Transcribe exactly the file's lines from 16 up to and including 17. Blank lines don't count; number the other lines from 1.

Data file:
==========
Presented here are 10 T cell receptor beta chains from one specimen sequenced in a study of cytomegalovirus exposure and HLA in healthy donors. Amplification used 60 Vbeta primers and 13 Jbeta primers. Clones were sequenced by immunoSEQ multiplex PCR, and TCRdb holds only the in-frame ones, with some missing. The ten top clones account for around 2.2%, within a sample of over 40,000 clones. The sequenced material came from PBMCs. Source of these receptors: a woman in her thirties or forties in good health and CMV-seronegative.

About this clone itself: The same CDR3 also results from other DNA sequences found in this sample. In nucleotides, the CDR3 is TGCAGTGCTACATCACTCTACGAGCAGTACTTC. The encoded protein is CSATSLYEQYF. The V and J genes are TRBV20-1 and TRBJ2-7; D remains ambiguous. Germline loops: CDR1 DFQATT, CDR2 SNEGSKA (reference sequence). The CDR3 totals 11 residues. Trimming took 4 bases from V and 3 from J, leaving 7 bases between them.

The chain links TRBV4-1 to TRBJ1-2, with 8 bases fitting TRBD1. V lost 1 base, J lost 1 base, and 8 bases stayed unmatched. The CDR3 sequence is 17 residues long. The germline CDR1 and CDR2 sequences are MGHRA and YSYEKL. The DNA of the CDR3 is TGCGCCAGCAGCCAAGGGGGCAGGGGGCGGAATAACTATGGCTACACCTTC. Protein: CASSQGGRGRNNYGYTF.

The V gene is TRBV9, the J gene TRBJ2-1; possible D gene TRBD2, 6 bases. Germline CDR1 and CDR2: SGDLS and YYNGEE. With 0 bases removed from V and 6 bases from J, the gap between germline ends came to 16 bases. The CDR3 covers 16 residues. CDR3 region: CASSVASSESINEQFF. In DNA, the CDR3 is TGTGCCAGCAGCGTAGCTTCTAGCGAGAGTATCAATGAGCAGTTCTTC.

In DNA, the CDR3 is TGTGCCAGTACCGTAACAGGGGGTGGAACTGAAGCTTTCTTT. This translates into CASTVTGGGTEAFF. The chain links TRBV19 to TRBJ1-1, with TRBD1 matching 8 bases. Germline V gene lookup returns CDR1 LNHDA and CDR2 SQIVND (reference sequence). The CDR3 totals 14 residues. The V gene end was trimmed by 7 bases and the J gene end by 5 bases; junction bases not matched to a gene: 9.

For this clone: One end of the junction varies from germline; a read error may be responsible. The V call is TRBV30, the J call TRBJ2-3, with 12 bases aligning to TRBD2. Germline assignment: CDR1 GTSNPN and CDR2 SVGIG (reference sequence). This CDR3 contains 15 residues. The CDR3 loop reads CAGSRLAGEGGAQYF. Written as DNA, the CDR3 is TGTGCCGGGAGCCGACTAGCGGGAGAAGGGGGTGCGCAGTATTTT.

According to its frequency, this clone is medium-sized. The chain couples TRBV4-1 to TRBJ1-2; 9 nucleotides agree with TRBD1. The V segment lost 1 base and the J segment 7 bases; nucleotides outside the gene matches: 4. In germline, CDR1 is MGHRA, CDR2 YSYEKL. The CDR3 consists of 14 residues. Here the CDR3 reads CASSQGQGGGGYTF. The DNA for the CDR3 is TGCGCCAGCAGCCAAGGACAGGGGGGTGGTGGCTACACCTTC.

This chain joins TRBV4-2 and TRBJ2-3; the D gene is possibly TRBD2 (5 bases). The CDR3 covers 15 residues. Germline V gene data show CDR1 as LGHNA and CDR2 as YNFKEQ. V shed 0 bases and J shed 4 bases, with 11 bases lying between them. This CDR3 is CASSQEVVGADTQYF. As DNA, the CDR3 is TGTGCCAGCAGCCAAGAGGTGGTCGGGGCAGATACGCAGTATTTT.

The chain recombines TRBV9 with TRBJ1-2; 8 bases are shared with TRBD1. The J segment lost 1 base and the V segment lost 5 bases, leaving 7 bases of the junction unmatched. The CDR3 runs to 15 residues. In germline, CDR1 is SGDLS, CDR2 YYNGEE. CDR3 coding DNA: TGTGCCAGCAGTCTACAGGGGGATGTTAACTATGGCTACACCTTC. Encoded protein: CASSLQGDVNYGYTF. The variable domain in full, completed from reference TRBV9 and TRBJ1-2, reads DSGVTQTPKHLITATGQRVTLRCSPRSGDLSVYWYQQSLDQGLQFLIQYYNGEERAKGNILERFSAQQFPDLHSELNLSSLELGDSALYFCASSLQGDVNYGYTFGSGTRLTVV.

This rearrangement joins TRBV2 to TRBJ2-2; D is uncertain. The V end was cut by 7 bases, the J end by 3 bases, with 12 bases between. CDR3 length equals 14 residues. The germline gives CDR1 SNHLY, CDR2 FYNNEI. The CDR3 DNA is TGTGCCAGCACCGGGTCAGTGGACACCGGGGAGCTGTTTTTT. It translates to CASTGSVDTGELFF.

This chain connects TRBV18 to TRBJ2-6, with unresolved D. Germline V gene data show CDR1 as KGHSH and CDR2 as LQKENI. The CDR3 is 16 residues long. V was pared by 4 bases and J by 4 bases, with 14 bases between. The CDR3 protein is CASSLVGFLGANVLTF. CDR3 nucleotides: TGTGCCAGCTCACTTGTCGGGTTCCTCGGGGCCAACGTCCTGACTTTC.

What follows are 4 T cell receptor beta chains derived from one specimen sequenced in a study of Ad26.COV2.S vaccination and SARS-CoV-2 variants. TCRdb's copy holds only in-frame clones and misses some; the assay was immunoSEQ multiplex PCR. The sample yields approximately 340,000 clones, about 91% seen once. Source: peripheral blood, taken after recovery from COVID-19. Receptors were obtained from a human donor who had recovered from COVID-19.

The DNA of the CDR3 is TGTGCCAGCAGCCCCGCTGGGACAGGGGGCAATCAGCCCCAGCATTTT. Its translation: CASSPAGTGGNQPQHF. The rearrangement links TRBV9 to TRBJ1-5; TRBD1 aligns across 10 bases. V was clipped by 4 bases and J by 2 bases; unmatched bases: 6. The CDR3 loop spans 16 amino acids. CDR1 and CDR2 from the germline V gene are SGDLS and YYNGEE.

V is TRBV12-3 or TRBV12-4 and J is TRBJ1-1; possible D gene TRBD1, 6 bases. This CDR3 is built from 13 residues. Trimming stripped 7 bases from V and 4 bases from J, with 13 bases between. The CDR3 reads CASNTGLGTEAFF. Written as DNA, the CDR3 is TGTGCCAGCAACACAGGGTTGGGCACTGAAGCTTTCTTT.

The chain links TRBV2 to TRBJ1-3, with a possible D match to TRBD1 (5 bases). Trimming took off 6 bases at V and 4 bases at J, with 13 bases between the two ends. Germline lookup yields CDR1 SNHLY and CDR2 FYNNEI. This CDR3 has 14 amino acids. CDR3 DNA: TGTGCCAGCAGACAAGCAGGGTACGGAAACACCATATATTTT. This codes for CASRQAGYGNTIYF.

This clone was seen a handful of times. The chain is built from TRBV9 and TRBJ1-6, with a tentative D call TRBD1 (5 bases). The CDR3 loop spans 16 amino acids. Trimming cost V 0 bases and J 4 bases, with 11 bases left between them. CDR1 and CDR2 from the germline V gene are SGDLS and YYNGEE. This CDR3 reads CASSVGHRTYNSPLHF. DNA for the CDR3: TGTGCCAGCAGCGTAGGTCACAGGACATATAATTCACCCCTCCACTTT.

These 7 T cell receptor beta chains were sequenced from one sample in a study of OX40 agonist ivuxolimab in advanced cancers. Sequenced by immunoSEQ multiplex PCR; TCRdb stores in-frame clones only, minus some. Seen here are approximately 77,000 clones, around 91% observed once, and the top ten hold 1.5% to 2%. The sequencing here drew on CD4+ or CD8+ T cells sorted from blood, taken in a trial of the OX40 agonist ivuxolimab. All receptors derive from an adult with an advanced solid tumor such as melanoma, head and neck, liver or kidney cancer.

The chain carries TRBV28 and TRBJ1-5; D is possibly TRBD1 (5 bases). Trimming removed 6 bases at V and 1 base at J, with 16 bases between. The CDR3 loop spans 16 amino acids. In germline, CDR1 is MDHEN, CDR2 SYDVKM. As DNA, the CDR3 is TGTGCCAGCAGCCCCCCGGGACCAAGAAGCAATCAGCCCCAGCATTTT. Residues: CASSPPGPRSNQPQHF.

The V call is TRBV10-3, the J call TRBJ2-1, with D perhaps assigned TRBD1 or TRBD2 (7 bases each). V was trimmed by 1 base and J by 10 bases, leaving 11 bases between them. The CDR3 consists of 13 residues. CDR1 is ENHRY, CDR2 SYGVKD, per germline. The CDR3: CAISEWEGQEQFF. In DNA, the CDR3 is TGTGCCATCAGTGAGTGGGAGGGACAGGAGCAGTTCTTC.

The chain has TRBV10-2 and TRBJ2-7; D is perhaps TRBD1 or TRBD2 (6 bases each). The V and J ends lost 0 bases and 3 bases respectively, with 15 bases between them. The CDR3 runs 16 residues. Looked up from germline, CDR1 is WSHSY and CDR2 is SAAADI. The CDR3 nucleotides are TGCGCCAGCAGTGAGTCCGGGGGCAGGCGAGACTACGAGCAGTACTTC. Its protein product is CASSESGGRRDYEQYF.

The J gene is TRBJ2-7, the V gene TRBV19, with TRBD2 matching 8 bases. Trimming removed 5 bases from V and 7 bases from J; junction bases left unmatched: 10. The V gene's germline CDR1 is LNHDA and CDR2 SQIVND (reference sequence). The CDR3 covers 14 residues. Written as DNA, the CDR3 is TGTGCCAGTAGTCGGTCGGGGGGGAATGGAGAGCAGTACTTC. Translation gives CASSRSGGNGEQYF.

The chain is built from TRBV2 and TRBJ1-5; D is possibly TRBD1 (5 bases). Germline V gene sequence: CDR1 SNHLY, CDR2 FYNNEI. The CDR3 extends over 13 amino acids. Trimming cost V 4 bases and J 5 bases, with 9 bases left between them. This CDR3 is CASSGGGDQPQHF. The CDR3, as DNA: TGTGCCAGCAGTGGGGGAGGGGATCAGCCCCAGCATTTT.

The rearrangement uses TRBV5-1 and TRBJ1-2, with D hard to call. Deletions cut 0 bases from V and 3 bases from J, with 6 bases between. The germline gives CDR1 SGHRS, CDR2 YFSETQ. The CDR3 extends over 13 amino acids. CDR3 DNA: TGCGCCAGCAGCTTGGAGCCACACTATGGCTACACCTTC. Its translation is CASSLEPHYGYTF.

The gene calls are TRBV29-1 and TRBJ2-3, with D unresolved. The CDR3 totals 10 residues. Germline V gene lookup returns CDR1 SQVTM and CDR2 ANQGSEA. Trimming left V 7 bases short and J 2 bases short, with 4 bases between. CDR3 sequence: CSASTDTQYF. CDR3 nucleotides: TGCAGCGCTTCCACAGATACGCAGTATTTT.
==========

This clone was seen a handful of times. The chain is built from TRBV9 and TRBJ1-6, with a tentative D call TRBD1 (5 bases). The CDR3 loop spans 16 amino acids. Trimming cost V 0 bases and J 4 bases, with 11 bases left between them. CDR1 and CDR2 from the germline V gene are SGDLS and YYNGEE. This CDR3 reads CASSVGHRTYNSPLHF. DNA for the CDR3: TGTGCCAGCAGCGTAGGTCACAGGACATATAATTCACCCCTCCACTTT.

These 7 T cell receptor beta chains were sequenced from one sample in a study of OX40 agonist ivuxolimab in advanced cancers. Sequenced by immunoSEQ multiplex PCR; TCRdb stores in-frame clones only, minus some. Seen here are approximately 77,000 clones, around 91% observed once, and the top ten hold 1.5% to 2%. The sequencing here drew on CD4+ or CD8+ T cells sorted from blood, taken in a trial of the OX40 agonist ivuxolimab. All receptors derive from an adult with an advanced solid tumor such as melanoma, head and neck, liver or kidney cancer.